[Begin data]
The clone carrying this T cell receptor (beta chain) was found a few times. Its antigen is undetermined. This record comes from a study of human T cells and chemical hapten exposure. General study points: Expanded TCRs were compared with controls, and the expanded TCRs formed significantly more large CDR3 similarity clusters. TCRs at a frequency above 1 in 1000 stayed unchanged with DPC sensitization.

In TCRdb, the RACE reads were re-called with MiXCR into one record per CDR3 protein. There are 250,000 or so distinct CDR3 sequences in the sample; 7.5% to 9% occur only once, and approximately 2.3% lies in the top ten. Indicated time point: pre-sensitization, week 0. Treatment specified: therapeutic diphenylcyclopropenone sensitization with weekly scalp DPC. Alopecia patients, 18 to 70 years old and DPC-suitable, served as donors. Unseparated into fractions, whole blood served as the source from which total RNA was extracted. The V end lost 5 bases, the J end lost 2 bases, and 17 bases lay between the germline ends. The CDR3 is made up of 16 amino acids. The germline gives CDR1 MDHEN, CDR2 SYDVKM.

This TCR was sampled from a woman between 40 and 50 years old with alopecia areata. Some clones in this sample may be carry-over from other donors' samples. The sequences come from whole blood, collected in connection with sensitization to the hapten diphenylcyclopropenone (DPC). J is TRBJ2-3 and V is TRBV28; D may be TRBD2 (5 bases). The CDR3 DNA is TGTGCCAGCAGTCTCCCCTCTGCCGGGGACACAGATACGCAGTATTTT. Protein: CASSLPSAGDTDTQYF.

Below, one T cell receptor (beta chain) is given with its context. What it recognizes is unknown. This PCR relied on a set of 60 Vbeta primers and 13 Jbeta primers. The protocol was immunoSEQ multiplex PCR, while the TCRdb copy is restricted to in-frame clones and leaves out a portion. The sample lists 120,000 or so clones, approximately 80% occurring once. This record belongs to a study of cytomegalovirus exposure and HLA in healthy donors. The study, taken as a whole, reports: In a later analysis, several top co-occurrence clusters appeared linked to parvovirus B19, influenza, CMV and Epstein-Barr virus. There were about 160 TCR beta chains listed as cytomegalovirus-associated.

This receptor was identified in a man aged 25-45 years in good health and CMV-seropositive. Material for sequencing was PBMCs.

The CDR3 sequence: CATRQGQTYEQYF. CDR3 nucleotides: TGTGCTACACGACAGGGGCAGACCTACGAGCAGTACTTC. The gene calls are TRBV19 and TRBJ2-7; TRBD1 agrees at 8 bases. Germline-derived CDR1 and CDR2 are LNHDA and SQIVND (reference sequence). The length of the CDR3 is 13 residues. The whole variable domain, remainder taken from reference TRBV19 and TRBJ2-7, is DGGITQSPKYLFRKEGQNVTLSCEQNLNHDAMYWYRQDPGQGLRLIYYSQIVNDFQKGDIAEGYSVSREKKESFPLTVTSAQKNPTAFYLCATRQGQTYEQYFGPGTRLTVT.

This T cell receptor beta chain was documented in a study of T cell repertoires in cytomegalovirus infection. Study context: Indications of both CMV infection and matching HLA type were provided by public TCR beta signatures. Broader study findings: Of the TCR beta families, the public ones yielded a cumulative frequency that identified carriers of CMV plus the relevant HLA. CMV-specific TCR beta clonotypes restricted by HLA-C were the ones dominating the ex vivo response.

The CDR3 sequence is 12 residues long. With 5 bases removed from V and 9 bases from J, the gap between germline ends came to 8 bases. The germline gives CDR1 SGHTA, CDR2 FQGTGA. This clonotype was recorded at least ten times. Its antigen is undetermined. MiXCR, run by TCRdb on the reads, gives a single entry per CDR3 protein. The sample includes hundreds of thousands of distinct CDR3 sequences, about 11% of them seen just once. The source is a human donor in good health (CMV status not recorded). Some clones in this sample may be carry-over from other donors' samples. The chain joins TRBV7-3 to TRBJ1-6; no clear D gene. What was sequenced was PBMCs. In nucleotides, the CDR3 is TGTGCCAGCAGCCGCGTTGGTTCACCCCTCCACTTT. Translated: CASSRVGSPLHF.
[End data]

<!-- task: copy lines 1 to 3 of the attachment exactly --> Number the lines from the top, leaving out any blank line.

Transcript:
The clone carrying this T cell receptor (beta chain) was found a few times. Its antigen is undetermined. This record comes from a study of human T cells and chemical hapten exposure. General study points: Expanded TCRs were compared with controls, and the expanded TCRs formed significantly more large CDR3 similarity clusters. TCRs at a frequency above 1 in 1000 stayed unchanged with DPC sensitization.

In TCRdb, the RACE reads were re-called with MiXCR into one record per CDR3 protein. There are 250,000 or so distinct CDR3 sequences in the sample; 7.5% to 9% occur only once, and approximately 2.3% lies in the top ten. Indicated time point: pre-sensitization, week 0. Treatment specified: therapeutic diphenylcyclopropenone sensitization with weekly scalp DPC. Alopecia patients, 18 to 70 years old and DPC-suitable, served as donors. Unseparated into fractions, whole blood served as the source from which total RNA was extracted. The V end lost 5 bases, the J end lost 2 bases, and 17 bases lay between the germline ends. The CDR3 is made up of 16 amino acids. The germline gives CDR1 MDHEN, CDR2 SYDVKM.

This TCR was sampled from a woman between 40 and 50 years old with alopecia areata. Some clones in this sample may be carry-over from other donors' samples. The sequences come from whole blood, collected in connection with sensitization to the hapten diphenylcyclopropenone (DPC). J is TRBJ2-3 and V is TRBV28; D may be TRBD2 (5 bases). The CDR3 DNA is TGTGCCAGCAGTCTCCCCTCTGCCGGGGACACAGATACGCAGTATTTT. Protein: CASSLPSAGDTDTQYF.